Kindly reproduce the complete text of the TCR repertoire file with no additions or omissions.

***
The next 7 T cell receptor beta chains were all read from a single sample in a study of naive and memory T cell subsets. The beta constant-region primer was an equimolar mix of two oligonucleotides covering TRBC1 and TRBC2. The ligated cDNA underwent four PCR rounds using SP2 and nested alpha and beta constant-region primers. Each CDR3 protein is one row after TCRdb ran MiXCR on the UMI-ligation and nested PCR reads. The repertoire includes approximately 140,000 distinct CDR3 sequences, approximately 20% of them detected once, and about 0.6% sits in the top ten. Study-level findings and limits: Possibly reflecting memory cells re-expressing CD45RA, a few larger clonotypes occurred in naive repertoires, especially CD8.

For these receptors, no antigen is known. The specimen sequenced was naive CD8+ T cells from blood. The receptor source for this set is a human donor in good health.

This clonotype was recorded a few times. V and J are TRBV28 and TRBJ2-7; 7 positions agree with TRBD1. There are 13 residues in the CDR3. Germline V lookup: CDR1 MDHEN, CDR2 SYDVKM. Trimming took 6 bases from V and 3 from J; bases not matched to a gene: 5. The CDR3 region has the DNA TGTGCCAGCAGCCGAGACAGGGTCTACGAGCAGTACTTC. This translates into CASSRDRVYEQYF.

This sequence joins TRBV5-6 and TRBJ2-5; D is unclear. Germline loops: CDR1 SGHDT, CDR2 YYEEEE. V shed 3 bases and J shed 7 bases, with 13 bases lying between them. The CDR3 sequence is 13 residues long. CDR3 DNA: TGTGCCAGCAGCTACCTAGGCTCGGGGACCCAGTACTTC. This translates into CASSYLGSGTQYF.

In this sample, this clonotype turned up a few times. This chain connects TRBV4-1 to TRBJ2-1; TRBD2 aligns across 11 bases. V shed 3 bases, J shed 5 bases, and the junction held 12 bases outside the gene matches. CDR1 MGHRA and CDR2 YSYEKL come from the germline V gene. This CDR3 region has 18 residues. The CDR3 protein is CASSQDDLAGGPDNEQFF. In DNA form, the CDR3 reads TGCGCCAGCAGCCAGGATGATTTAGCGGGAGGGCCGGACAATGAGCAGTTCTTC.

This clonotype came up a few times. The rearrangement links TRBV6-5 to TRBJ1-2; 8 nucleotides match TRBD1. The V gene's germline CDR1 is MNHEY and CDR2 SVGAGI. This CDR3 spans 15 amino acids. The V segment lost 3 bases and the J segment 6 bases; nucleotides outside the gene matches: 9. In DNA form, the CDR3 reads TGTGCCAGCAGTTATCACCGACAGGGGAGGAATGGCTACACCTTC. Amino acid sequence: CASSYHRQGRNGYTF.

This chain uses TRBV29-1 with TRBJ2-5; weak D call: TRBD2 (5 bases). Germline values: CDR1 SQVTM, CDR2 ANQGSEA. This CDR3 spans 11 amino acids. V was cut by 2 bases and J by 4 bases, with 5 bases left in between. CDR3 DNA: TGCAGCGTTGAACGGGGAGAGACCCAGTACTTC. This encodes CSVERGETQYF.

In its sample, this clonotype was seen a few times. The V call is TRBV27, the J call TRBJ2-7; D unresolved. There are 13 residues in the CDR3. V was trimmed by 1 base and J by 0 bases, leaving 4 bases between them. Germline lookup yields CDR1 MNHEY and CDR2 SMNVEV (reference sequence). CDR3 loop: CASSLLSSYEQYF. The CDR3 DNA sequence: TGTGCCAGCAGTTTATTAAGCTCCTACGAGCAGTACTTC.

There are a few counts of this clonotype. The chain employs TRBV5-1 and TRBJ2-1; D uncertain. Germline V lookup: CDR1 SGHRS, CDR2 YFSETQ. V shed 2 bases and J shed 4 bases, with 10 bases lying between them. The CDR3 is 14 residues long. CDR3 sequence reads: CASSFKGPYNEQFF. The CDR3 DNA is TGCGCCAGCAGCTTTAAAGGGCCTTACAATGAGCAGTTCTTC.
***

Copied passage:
The next 7 T cell receptor beta chains were all read from a single sample in a study of naive and memory T cell subsets. The beta constant-region primer was an equimolar mix of two oligonucleotides covering TRBC1 and TRBC2. The ligated cDNA underwent four PCR rounds using SP2 and nested alpha and beta constant-region primers. Each CDR3 protein is one row after TCRdb ran MiXCR on the UMI-ligation and nested PCR reads. The repertoire includes approximately 140,000 distinct CDR3 sequences, approximately 20% of them detected once, and about 0.6% sits in the top ten. Study-level findings and limits: Possibly reflecting memory cells re-expressing CD45RA, a few larger clonotypes occurred in naive repertoires, especially CD8.

For these receptors, no antigen is known. The specimen sequenced was naive CD8+ T cells from blood. The receptor source for this set is a human donor in good health.

This clonotype was recorded a few times. V and J are TRBV28 and TRBJ2-7; 7 positions agree with TRBD1. There are 13 residues in the CDR3. Germline V lookup: CDR1 MDHEN, CDR2 SYDVKM. Trimming took 6 bases from V and 3 from J; bases not matched to a gene: 5. The CDR3 region has the DNA TGTGCCAGCAGCCGAGACAGGGTCTACGAGCAGTACTTC. This translates into CASSRDRVYEQYF.

This sequence joins TRBV5-6 and TRBJ2-5; D is unclear. Germline loops: CDR1 SGHDT, CDR2 YYEEEE. V shed 3 bases and J shed 7 bases, with 13 bases lying between them. The CDR3 sequence is 13 residues long. CDR3 DNA: TGTGCCAGCAGCTACCTAGGCTCGGGGACCCAGTACTTC. This translates into CASSYLGSGTQYF.

In this sample, this clonotype turned up a few times. This chain connects TRBV4-1 to TRBJ2-1; TRBD2 aligns across 11 bases. V shed 3 bases, J shed 5 bases, and the junction held 12 bases outside the gene matches. CDR1 MGHRA and CDR2 YSYEKL come from the germline V gene. This CDR3 region has 18 residues. The CDR3 protein is CASSQDDLAGGPDNEQFF. In DNA form, the CDR3 reads TGCGCCAGCAGCCAGGATGATTTAGCGGGAGGGCCGGACAATGAGCAGTTCTTC.

This clonotype came up a few times. The rearrangement links TRBV6-5 to TRBJ1-2; 8 nucleotides match TRBD1. The V gene's germline CDR1 is MNHEY and CDR2 SVGAGI. This CDR3 spans 15 amino acids. The V segment lost 3 bases and the J segment 6 bases; nucleotides outside the gene matches: 9. In DNA form, the CDR3 reads TGTGCCAGCAGTTATCACCGACAGGGGAGGAATGGCTACACCTTC. Amino acid sequence: CASSYHRQGRNGYTF.

This chain uses TRBV29-1 with TRBJ2-5; weak D call: TRBD2 (5 bases). Germline values: CDR1 SQVTM, CDR2 ANQGSEA. This CDR3 spans 11 amino acids. V was cut by 2 bases and J by 4 bases, with 5 bases left in between. CDR3 DNA: TGCAGCGTTGAACGGGGAGAGACCCAGTACTTC. This encodes CSVERGETQYF.

In its sample, this clonotype was seen a few times. The V call is TRBV27, the J call TRBJ2-7; D unresolved. There are 13 residues in the CDR3. V was trimmed by 1 base and J by 0 bases, leaving 4 bases between them. Germline lookup yields CDR1 MNHEY and CDR2 SMNVEV (reference sequence). CDR3 loop: CASSLLSSYEQYF. The CDR3 DNA sequence: TGTGCCAGCAGTTTATTAAGCTCCTACGAGCAGTACTTC.

There are a few counts of this clonotype. The chain employs TRBV5-1 and TRBJ2-1; D uncertain. Germline V lookup: CDR1 SGHRS, CDR2 YFSETQ. V shed 2 bases and J shed 4 bases, with 10 bases lying between them. The CDR3 is 14 residues long. CDR3 sequence reads: CASSFKGPYNEQFF. The CDR3 DNA is TGCGCCAGCAGCTTTAAAGGGCCTTACAATGAGCAGTTCTTC.